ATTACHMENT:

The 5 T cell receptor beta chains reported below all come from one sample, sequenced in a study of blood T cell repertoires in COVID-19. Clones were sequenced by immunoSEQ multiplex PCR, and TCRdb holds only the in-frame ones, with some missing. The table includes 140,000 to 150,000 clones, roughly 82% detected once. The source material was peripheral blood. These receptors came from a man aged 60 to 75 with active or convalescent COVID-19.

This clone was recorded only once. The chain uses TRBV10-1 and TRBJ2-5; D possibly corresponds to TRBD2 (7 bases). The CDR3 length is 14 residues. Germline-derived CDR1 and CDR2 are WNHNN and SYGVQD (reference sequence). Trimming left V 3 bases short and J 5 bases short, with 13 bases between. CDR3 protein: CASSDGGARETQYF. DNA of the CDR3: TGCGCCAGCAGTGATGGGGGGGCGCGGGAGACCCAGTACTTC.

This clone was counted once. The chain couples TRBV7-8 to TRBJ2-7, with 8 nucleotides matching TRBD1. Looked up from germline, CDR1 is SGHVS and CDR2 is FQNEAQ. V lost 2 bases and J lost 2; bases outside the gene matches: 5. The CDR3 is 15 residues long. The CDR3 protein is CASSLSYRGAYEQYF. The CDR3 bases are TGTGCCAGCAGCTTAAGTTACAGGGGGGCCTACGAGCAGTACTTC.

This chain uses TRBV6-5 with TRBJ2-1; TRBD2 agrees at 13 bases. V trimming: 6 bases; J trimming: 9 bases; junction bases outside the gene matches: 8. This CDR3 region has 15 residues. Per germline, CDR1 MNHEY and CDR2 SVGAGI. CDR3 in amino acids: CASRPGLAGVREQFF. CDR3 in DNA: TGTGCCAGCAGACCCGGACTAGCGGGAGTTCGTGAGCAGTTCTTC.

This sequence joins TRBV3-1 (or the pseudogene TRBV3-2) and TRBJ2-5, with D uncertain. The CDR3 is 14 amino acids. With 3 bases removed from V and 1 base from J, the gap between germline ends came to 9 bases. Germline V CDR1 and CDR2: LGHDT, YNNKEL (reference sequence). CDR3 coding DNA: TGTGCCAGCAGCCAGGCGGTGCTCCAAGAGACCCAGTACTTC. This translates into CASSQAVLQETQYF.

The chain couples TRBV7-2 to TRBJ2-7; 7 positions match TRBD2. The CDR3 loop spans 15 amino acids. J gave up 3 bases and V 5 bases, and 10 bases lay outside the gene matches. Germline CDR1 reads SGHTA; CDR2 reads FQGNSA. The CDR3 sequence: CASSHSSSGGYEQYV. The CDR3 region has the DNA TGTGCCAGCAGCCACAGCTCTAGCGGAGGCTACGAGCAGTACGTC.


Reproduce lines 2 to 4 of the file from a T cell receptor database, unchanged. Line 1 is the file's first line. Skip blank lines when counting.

This clone was recorded only once. The chain uses TRBV10-1 and TRBJ2-5; D possibly corresponds to TRBD2 (7 bases). The CDR3 length is 14 residues. Germline-derived CDR1 and CDR2 are WNHNN and SYGVQD (reference sequence). Trimming left V 3 bases short and J 5 bases short, with 13 bases between. CDR3 protein: CASSDGGARETQYF. DNA of the CDR3: TGCGCCAGCAGTGATGGGGGGGCGCGGGAGACCCAGTACTTC.

This clone was counted once. The chain couples TRBV7-8 to TRBJ2-7, with 8 nucleotides matching TRBD1. Looked up from germline, CDR1 is SGHVS and CDR2 is FQNEAQ. V lost 2 bases and J lost 2; bases outside the gene matches: 5. The CDR3 is 15 residues long. The CDR3 protein is CASSLSYRGAYEQYF. The CDR3 bases are TGTGCCAGCAGCTTAAGTTACAGGGGGGCCTACGAGCAGTACTTC.

This chain uses TRBV6-5 with TRBJ2-1; TRBD2 agrees at 13 bases. V trimming: 6 bases; J trimming: 9 bases; junction bases outside the gene matches: 8. This CDR3 region has 15 residues. Per germline, CDR1 MNHEY and CDR2 SVGAGI. CDR3 in amino acids: CASRPGLAGVREQFF. CDR3 in DNA: TGTGCCAGCAGACCCGGACTAGCGGGAGTTCGTGAGCAGTTCTTC.